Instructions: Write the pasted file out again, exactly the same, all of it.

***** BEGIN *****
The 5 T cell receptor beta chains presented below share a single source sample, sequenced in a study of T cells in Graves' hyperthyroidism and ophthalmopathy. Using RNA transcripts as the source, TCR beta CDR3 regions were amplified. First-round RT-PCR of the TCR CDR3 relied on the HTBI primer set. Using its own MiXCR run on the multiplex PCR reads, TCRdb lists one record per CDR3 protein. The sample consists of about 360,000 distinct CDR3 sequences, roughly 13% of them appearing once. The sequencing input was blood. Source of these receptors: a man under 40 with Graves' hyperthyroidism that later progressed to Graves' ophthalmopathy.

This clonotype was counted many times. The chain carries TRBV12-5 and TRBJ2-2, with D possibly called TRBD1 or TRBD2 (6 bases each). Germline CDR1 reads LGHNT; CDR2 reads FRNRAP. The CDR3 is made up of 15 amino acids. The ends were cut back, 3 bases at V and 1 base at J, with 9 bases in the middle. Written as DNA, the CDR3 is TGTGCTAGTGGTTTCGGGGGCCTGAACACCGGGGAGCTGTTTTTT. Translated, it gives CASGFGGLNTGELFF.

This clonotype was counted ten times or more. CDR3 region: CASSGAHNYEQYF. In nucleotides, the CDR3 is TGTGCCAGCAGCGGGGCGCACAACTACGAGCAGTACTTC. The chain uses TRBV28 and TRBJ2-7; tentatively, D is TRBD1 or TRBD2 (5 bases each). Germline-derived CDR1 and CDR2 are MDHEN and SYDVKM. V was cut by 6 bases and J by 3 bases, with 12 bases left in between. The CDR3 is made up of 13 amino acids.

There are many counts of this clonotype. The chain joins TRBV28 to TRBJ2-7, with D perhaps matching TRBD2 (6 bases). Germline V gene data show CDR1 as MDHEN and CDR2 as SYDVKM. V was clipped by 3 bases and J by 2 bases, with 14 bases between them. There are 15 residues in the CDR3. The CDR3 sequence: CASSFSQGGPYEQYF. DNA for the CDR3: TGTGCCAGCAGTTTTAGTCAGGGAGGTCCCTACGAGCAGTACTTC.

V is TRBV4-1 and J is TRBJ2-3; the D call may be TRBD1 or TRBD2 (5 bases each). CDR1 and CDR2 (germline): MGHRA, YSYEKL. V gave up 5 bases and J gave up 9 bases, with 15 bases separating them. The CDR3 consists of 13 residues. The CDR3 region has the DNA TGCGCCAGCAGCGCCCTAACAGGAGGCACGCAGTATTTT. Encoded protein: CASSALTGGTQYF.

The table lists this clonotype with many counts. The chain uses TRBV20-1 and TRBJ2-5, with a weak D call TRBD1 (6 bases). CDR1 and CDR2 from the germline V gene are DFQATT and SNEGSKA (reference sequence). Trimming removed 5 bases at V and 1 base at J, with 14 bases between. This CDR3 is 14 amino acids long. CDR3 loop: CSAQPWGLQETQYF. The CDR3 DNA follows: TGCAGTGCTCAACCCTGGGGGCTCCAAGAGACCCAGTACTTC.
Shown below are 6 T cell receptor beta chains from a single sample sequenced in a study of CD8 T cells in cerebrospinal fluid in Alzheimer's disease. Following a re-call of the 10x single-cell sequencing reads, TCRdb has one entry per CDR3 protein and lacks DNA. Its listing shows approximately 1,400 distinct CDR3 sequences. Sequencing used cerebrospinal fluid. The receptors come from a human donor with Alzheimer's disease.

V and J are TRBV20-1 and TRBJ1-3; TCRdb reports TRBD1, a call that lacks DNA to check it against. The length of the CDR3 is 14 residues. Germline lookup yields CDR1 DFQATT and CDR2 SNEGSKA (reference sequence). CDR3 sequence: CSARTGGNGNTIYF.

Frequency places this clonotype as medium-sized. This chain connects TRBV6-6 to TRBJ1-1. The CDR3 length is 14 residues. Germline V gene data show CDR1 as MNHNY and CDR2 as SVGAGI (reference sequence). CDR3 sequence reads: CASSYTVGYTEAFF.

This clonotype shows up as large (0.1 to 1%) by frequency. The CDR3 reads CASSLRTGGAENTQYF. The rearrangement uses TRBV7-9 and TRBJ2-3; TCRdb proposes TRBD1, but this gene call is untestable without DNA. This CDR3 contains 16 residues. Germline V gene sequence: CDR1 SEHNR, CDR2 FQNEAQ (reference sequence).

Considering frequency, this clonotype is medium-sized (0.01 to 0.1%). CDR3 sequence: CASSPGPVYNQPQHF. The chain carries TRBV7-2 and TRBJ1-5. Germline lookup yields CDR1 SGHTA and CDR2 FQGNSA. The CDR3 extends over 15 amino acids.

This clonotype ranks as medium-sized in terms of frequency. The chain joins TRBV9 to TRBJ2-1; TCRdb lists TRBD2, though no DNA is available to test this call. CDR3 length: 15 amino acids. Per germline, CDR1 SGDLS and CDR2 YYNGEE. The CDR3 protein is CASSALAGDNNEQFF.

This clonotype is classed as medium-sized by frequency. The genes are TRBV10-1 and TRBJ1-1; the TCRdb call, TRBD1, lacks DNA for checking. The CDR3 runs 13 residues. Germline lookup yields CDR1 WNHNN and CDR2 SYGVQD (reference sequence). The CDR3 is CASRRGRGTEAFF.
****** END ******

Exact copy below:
The 5 T cell receptor beta chains presented below share a single source sample, sequenced in a study of T cells in Graves' hyperthyroidism and ophthalmopathy. Using RNA transcripts as the source, TCR beta CDR3 regions were amplified. First-round RT-PCR of the TCR CDR3 relied on the HTBI primer set. Using its own MiXCR run on the multiplex PCR reads, TCRdb lists one record per CDR3 protein. The sample consists of about 360,000 distinct CDR3 sequences, roughly 13% of them appearing once. The sequencing input was blood. Source of these receptors: a man under 40 with Graves' hyperthyroidism that later progressed to Graves' ophthalmopathy.

This clonotype was counted many times. The chain carries TRBV12-5 and TRBJ2-2, with D possibly called TRBD1 or TRBD2 (6 bases each). Germline CDR1 reads LGHNT; CDR2 reads FRNRAP. The CDR3 is made up of 15 amino acids. The ends were cut back, 3 bases at V and 1 base at J, with 9 bases in the middle. Written as DNA, the CDR3 is TGTGCTAGTGGTTTCGGGGGCCTGAACACCGGGGAGCTGTTTTTT. Translated, it gives CASGFGGLNTGELFF.

This clonotype was counted ten times or more. CDR3 region: CASSGAHNYEQYF. In nucleotides, the CDR3 is TGTGCCAGCAGCGGGGCGCACAACTACGAGCAGTACTTC. The chain uses TRBV28 and TRBJ2-7; tentatively, D is TRBD1 or TRBD2 (5 bases each). Germline-derived CDR1 and CDR2 are MDHEN and SYDVKM. V was cut by 6 bases and J by 3 bases, with 12 bases left in between. The CDR3 is made up of 13 amino acids.

There are many counts of this clonotype. The chain joins TRBV28 to TRBJ2-7, with D perhaps matching TRBD2 (6 bases). Germline V gene data show CDR1 as MDHEN and CDR2 as SYDVKM. V was clipped by 3 bases and J by 2 bases, with 14 bases between them. There are 15 residues in the CDR3. The CDR3 sequence: CASSFSQGGPYEQYF. DNA for the CDR3: TGTGCCAGCAGTTTTAGTCAGGGAGGTCCCTACGAGCAGTACTTC.

V is TRBV4-1 and J is TRBJ2-3; the D call may be TRBD1 or TRBD2 (5 bases each). CDR1 and CDR2 (germline): MGHRA, YSYEKL. V gave up 5 bases and J gave up 9 bases, with 15 bases separating them. The CDR3 consists of 13 residues. The CDR3 region has the DNA TGCGCCAGCAGCGCCCTAACAGGAGGCACGCAGTATTTT. Encoded protein: CASSALTGGTQYF.

The table lists this clonotype with many counts. The chain uses TRBV20-1 and TRBJ2-5, with a weak D call TRBD1 (6 bases). CDR1 and CDR2 from the germline V gene are DFQATT and SNEGSKA (reference sequence). Trimming removed 5 bases at V and 1 base at J, with 14 bases between. This CDR3 is 14 amino acids long. CDR3 loop: CSAQPWGLQETQYF. The CDR3 DNA follows: TGCAGTGCTCAACCCTGGGGGCTCCAAGAGACCCAGTACTTC.
Shown below are 6 T cell receptor beta chains from a single sample sequenced in a study of CD8 T cells in cerebrospinal fluid in Alzheimer's disease. Following a re-call of the 10x single-cell sequencing reads, TCRdb has one entry per CDR3 protein and lacks DNA. Its listing shows approximately 1,400 distinct CDR3 sequences. Sequencing used cerebrospinal fluid. The receptors come from a human donor with Alzheimer's disease.

V and J are TRBV20-1 and TRBJ1-3; TCRdb reports TRBD1, a call that lacks DNA to check it against. The length of the CDR3 is 14 residues. Germline lookup yields CDR1 DFQATT and CDR2 SNEGSKA (reference sequence). CDR3 sequence: CSARTGGNGNTIYF.

Frequency places this clonotype as medium-sized. This chain connects TRBV6-6 to TRBJ1-1. The CDR3 length is 14 residues. Germline V gene data show CDR1 as MNHNY and CDR2 as SVGAGI (reference sequence). CDR3 sequence reads: CASSYTVGYTEAFF.

This clonotype shows up as large (0.1 to 1%) by frequency. The CDR3 reads CASSLRTGGAENTQYF. The rearrangement uses TRBV7-9 and TRBJ2-3; TCRdb proposes TRBD1, but this gene call is untestable without DNA. This CDR3 contains 16 residues. Germline V gene sequence: CDR1 SEHNR, CDR2 FQNEAQ (reference sequence).

Considering frequency, this clonotype is medium-sized (0.01 to 0.1%). CDR3 sequence: CASSPGPVYNQPQHF. The chain carries TRBV7-2 and TRBJ1-5. Germline lookup yields CDR1 SGHTA and CDR2 FQGNSA. The CDR3 extends over 15 amino acids.

This clonotype ranks as medium-sized in terms of frequency. The chain joins TRBV9 to TRBJ2-1; TCRdb lists TRBD2, though no DNA is available to test this call. CDR3 length: 15 amino acids. Per germline, CDR1 SGDLS and CDR2 YYNGEE. The CDR3 protein is CASSALAGDNNEQFF.

This clonotype is classed as medium-sized by frequency. The genes are TRBV10-1 and TRBJ1-1; the TCRdb call, TRBD1, lacks DNA for checking. The CDR3 runs 13 residues. Germline lookup yields CDR1 WNHNN and CDR2 SYGVQD (reference sequence). The CDR3 is CASRRGRGTEAFF.